We caught up with Robin Westcott (Vice President and General Counsel, AAIS
) for a few thoughts on the industry, her varied and hugely successful career to date, and her role as a judge at the upcoming Insurance Business America Awards
Insurance Business: Tell the world about yourself!
Robin Westcott: I find it very interesting that my career has followed the path of several catastrophes. I actually started working for the Department Of Insurance in Florida after Hurricane Andrew
. I went to work in the Division of Rehab and Liquidation which is where we have a great many of the insurance companies that didn’t survive that large catastrophe, and spent about nine to 10 years there working on behalf of the receiver among many different lines of business. There was a catastrophe that created jobs – and that’s not uncommon after a catastrophe.
Celebrate excellence in insurance. Join us for the Insurance Business Awards in Chicago
My career turned a little bit as I was in the legal department for the office and was recruited to the property and casualty financial oversight division, and ended up being the director for the Office of Insurance Regulation division of P & C. I then moved over to the department of financial services and was appointed as the insurance consumer advocate for CFO Jeff Atwater where I worked for a couple of years. Great experience, adding to what I’d learned from insolvency work, looking at actual solvency models and then moving over into policy and lobbying on behalf of consumers. A great rounding of a career.
I left there four years ago and joined AAIS. We are a national not-for-profit advisory organization and we support thirty-four lines of business across the P & C marketplace. As a general counsel I’ve been very fortunate to be able to leverage and to work with the regulators I once was a member of, so I’ve been able to use that knowledge inside the compliance unit for AAIS and to expand and look at coverage options.
I have a great enthusiasm for cat risk especially. The beginning of my career was the result of Hurricane Andrew and in 2004-05 I was in the General Counsel’s office. I worked through many of the emergency orders and worked closely with the insurance market with solvency requirements of the state, as well as sitting on the modelling commission for the Hurricane Loss Methodology Commission as a consumer advocate … so I’ve always had a great interest around that market, especially in terms of mitigation of risk. One of my passions about the industry is that we have the incredible ability to secure people’s lives by helping them to rebuild.
I still have a little bit of a consumer advocate vein running through me and I carry that with me into AAIS and helping to develop new products that address those type of risks, and helping to encourage mitigation where possible.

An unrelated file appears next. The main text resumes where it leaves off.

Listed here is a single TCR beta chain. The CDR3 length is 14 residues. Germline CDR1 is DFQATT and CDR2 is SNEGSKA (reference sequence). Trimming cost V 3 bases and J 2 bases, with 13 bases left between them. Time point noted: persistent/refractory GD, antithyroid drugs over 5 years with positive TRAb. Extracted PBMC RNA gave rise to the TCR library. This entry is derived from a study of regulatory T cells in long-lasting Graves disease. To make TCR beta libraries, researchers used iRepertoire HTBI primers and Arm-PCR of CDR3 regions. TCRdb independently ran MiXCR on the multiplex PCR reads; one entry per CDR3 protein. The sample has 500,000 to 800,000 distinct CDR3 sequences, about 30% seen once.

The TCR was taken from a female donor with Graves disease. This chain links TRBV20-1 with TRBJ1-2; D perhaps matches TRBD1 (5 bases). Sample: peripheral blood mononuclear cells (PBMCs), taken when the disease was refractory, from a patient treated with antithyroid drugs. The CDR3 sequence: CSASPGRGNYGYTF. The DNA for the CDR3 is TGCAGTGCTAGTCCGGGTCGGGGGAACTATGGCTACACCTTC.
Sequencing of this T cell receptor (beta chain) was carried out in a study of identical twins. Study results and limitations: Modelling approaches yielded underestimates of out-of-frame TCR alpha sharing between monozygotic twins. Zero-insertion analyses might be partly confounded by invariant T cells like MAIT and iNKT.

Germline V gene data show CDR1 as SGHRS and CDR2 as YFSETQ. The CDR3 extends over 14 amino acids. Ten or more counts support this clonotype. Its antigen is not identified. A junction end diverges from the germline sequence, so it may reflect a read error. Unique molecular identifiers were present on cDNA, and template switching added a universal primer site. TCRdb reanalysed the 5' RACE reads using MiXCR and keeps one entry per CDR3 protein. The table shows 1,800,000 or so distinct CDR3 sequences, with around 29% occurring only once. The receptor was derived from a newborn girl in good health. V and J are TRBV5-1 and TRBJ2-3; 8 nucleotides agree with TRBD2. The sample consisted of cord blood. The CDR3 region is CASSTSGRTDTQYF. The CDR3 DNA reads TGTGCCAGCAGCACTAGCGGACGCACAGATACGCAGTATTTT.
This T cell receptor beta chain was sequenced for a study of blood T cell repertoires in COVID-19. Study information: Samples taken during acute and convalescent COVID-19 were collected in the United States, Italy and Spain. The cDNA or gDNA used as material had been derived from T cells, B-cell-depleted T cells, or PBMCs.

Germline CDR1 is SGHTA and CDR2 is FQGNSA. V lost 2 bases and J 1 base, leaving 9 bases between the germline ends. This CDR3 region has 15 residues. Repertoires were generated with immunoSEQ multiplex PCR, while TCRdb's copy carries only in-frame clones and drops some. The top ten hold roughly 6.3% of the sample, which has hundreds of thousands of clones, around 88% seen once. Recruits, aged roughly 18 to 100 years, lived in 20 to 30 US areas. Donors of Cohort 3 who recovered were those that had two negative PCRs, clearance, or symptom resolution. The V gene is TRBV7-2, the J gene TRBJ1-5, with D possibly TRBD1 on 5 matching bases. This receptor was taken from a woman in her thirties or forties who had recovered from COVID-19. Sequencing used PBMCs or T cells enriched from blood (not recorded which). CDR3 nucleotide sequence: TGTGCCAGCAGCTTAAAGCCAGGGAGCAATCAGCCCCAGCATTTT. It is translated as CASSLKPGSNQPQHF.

IB: How great does it feel to be part of the thriving insurance community?
RW: I believe that the insurance industry gets a great deal of grief about some of its conduct, and that always somehow equates to the lowest common denominator among us, but really what insurance does is help people restore their lives. There’s no greater evidence of that than can be seen than the area of catastrophe.
In my state, insurance helped to build people’s lives and businesses there [after hurricanes]. The economy in many cases couldn’t survive without knowing that rebuilding was possible, and that you can restore. The fact that we’ve done so much and come so far in preventing loss of life is also important. It’s the models, it’s the prediction methods, these all help emergency responders do their jobs. A lot of those tools – especially in the modeling world – came out of the insurance industry and the desire to understand and evaluate risk.
With the larger carriers and the globalization aspect I think it’s become harder to identify the work the industry does within individual communities, but I also think that there is a strong core to that. In a sense it will be, in my opinion, that individuality and ability to reach people within their community that probably will preserve the insurance industry’s standing. You have so much competition from disruptors, so much emphasis on using technology – and guilty as charged, I’m actually working on an AI component for forms and compliance issues – but I think that that ability to be responsive within a community and to be with people during their greatest need can be our salvation as well. The thing is the connection: you don’t see us unless anything bad happens, but we can turn that connectivity into a positive around mitigation and using new technology pools. I think that’s going to be very important moving forward.
IB: How does it feel to be a judge for the IBAs, and why is it important to showcase & celebrate those in the industry who are raising the bar?
RW: Even though our business is risk, from time to time we are the greatest at avoiding or trying to eliminate risk … and slowest to accept change in some respects. So I think it’s very important that innovative new ideas and pathways are recognized because traditionally we’ve been very slow to move. I think that seeing that change is not bad is extremely important for our industry.
IB: What are you looking for in an IBA winner?
RW: Well, financial acumen is already rewarded on its own. I think that companies and individuals that truly recognize they have a personal commitment – using what they know to make someone’s life better, and are driven and motivated by that commitment – is something to look for.
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